Date of Award

Fall 2012

Degree Type


Degree Name

Master of Science (MSc)


Health Sciences


Peter L. Gross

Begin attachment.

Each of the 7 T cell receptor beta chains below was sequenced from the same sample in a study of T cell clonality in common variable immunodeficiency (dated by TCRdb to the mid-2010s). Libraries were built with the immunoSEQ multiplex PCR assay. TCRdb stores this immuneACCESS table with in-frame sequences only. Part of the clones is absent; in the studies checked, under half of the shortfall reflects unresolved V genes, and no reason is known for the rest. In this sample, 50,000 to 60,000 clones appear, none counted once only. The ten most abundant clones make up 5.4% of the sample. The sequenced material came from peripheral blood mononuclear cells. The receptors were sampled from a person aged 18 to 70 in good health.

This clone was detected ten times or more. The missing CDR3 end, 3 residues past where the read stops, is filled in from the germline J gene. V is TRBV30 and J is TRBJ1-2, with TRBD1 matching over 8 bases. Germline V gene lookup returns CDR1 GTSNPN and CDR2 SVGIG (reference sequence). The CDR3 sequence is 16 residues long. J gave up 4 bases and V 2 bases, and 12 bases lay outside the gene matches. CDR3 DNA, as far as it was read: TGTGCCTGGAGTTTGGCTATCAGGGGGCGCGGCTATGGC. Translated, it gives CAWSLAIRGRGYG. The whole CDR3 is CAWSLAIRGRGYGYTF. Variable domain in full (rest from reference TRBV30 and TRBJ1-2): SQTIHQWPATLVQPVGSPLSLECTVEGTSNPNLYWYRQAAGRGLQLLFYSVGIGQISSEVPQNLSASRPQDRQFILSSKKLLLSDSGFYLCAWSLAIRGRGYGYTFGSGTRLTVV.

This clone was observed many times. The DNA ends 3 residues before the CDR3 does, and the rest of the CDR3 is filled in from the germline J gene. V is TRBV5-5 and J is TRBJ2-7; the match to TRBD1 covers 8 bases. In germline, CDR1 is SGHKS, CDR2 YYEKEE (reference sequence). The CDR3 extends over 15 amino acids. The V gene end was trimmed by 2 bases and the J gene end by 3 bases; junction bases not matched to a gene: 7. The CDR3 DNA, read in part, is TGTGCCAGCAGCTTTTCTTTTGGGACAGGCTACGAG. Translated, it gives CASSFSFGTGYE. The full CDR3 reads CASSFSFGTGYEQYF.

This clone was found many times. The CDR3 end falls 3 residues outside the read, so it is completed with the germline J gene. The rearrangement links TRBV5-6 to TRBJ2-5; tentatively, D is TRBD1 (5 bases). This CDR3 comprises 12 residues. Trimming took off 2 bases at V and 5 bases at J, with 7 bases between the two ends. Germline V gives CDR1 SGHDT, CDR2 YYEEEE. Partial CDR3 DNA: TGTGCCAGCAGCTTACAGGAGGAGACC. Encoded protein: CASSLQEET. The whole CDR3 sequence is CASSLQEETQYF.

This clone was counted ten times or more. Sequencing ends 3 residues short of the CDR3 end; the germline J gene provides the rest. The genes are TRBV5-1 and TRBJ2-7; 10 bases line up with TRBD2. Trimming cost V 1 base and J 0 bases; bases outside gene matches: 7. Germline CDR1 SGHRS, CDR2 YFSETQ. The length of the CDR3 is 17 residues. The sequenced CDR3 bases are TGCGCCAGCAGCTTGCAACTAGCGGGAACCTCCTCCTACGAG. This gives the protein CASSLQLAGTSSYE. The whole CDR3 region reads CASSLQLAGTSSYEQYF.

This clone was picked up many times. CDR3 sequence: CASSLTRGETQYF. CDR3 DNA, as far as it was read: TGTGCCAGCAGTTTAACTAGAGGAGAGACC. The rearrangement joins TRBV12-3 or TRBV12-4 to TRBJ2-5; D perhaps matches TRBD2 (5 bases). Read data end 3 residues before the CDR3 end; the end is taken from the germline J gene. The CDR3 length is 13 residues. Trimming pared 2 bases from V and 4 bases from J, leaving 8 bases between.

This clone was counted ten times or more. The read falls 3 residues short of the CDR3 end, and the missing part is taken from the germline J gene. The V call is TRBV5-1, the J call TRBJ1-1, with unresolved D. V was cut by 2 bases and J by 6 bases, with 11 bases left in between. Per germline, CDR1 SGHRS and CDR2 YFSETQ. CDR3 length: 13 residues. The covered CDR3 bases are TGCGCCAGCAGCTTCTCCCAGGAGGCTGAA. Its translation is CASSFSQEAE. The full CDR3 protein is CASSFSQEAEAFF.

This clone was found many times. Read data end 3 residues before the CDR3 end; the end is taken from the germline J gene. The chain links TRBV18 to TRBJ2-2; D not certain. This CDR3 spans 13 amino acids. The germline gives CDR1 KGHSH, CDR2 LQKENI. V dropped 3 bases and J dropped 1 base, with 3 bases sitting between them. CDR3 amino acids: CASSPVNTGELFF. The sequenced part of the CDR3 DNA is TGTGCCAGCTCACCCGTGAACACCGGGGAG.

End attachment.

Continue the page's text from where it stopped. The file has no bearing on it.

The effect of direction thrombin inhibition on acute deep vein thrombosis (DVT) stability has not been defined and could contribute to pulmonary embolism (PE) risk. Direct thrombin inhibitors (DTIs) effectively inhibit free and clot-bound thrombin, which could potentiate thrombus instability through disruption of platelet, fibrin, and FXIIIa stabilizing mechanisms. This could manifest as increased thrombus embolization. A clinically relevant mouse model of DVT stability could further our understanding of venous thrombosis pathophysiology and define the effect of direct thrombin inhibition on PE. We hypothesized that acute DTI administration would decrease acute DVT stability and potentially increase PE risk. Platelets were labeled in vivo, femoral vein thrombosis was induced using FeCl3, and lepirudin (8U/g) was administered after clot formation. Using intravital videomicroscopy (IVM), real time embolization was quantified as a measurement of thrombus stability. Thrombus stability increased in the control group and decreased in the lepirudin-treated group over two hours. The decrease in α2-antiplasmin (α2-AP) content within lepirudin-treated thrombi, compared to control thrombi, could possibly contribute to the observed decrease in thrombus stability. Continued growth and embolization established the dynamic nature of formed thrombi. In both groups, emboli were detected in the pulmonary artery circulation. Therefore, we successfully developed a mouse model of venous thrombus stability, which imitated the clinical progression of DVT to PE. DTI administration in the acute DVT setting could decrease thrombus stability, demonstrated through increased embolization and PE. This model could be useful in examining the effect of other antithrombotics and risk factors settings on DVT stability.

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